What I’ve realized is that meat, in all its shapes and sizes, is an essential part of my food pyramid and something I’m afraid I just could not live without. If truth be told, I haven’t really met a meat I didn’t like. Red or white – I don’t discriminate. Favorites? Sure, I have favorites. I’d choose lamb chops over chicken 9 times out of 10 (the exception being a chicken that might be fried or perhaps stuffed with cheese and other tasty treasures). And I’d fight a polar bear in the snow for a bite of a juicy, vinegar-based North Carolina barbeque sandwich with coleslaw and hushpuppies on the side. Oh and sweet tea with lemon too please. Yep, I’d say I am a fan of swine for sure. I’d go as far as to say that most things do actually taste better with a side of bacon. In fact, I’d originally intended to post specifically about one dish I made for dinner last night that included a “small smattering of pork”, but while thinking about it, I realized that I have officially eaten something of the pork variety for the last 3 meals. So again, vegetarian I am not.
Sunday began just like most Sundays should – we’d reunited with long lost band members and rocked it out pretty late the night before (and for those of you who think Rock Band is not “real” you are most definitely un-cool) – so we awoke no earlier than 10 to find ourselves thirsty and hungry. Fortunately for us hungry people, we live near a long list of eateries with the majority serving brunch. And so, we made our way about three blocks east to Mado. We’d eaten dinner at this fine establishment a number of months ago and remembered the cuisine to be pretty good. In addition, they’d recently been listed by Bon Appetit as one of the “top places in the U.S. for brunch”. So when faced with the seemingly impossible task of choosing a restaurant, this was a no-brainer.
For those of you who are into sustainable eating, Mado is for you. They list, on their wall-spanning chalkboard, all the local farms from whom they purchase their produce and meat. They don’t lie when they flaunt their use of all parts of an animal and they even house-cure their meat and made their own apple butter and jams. Their website lists their menu, which is to be expected, but they also list a few events and links which again include the farms they use. One link I found to be particularly intriguing was the one called “Sky Full of Bacon” – series of video podcasts about food, centering on Chicago. I plan to subscribe. One reviewer summed his site up in one word – priceless. That’s my kinda food writer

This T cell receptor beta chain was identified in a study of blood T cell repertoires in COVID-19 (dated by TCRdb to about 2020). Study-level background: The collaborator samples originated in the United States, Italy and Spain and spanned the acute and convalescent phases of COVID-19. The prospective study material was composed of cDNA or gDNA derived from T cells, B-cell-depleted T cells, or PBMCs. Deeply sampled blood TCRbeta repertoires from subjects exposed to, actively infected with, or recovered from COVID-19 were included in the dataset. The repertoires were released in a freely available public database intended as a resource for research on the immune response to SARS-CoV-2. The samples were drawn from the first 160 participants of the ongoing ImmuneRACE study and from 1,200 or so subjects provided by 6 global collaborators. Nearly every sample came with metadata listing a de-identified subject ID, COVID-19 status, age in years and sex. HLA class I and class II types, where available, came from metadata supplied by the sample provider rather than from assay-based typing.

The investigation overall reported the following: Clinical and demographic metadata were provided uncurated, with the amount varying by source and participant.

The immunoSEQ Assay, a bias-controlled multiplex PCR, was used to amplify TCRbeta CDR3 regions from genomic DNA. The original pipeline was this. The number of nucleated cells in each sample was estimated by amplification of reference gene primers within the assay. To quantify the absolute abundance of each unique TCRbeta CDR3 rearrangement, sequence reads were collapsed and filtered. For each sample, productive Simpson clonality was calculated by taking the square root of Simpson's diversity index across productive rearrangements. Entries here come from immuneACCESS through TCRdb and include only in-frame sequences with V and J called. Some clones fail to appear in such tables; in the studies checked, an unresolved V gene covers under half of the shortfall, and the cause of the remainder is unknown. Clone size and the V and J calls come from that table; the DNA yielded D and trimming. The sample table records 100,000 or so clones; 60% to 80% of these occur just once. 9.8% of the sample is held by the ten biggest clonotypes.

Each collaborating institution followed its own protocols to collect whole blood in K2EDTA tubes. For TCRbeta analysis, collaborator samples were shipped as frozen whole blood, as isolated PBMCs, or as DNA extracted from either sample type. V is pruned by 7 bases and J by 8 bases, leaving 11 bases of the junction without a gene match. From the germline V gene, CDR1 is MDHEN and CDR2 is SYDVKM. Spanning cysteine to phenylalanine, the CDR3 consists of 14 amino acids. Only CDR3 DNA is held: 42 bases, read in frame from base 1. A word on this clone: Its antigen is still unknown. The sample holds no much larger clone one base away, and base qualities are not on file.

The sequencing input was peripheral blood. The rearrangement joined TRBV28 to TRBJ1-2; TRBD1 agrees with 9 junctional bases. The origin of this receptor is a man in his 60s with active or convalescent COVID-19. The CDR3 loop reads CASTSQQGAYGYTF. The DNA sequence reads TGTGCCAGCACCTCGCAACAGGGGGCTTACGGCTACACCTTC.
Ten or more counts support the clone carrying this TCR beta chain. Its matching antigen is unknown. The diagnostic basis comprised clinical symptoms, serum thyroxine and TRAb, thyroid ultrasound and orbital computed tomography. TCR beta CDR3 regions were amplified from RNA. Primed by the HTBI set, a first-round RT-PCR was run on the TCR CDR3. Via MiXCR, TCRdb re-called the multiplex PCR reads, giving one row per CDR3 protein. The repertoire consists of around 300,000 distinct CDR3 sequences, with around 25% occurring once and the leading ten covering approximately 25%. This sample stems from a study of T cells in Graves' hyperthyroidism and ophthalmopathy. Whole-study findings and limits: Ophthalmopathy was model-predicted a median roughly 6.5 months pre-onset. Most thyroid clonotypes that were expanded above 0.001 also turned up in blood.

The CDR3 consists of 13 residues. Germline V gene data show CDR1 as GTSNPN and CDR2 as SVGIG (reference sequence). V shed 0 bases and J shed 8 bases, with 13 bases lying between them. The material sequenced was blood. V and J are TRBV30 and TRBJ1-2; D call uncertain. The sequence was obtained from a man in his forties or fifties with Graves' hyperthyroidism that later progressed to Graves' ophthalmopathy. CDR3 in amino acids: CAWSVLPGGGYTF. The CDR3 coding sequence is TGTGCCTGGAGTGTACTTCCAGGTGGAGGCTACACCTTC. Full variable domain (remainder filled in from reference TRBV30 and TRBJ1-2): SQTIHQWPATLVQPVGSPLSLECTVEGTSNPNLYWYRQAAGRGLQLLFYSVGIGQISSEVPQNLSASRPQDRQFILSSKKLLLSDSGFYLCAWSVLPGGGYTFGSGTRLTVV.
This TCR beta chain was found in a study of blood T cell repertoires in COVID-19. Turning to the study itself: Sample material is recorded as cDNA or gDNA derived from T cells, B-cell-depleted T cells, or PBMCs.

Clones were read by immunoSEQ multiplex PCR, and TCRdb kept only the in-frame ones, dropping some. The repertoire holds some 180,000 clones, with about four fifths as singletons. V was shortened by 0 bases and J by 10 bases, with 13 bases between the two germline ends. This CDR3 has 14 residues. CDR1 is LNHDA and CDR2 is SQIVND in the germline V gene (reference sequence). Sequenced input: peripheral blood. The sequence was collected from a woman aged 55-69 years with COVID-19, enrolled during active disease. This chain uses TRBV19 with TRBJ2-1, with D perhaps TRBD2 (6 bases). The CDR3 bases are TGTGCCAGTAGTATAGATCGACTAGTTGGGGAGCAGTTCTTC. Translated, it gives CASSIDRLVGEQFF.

Since our brunch was a little heftier than our usual cereal, I’d decided on a real spring-y dinner full of lots of fresh ingredients. I’d seen the recipe in Bon Appetit (yes, this is one of my favorite foodie mags) and it reeked of Spring – asparagus, butter lettuce, peas. The real kicker was the prosciutto topping. How can you resist a spring salad topped with prosciutto? And when you add parmesan cheese? Jeepers! In case you can’t tell, I was excited.
adapted from Bon Appetit, April 2009
6 servings (or less if you just can’t stop!)
2 tablespoons (1/4 stick) butter
2 tablespoons extra-virgin olive oil plus additional for drizzling
1/2 pound spring onions or green onions (dark green parts discarded); white parts cut into 1/4-inch-thick slices, pale green parts cut into 1/2-inch-thick slices (I used spring onions)
2 tablespoons minced shallot
Coarse kosher salt
1/2 cup dry white wine
1/2 cup low-salt chicken broth
1 1/2 pounds asparagus, cut crosswise into 3/4-inch pieces
2 cups shelled fresh peas (from about 2 pounds peas in pods) or 2 cups frozen petite peas, thawed
1 pound campanelle (trumpet-shaped pasta) or medium (about 1-inch) shell-shaped pasta
1 head of butter lettuce or Boston lettuce (about 6 ounces), cored, leaves cut into 3/4-inch-wide slices
1 cup finely grated Parmesan cheese plus additional for sprinkling
1/2 cup chopped fresh Italian parsley
4 oz thinly sliced prosciutto, cut crosswise into 1/2-inch-wide strips
Melt butter with 2 tablespoons oil in heavy large skillet over medium heat. Add onions and shallot. Sprinkle with coarse salt and pepper. Sauté until tender (do not brown), about 8 minutes. Add wine; increase heat to medium-high and simmer until liquid is reduced to glaze, about 3 minutes. Add broth and bring to simmer; set aside.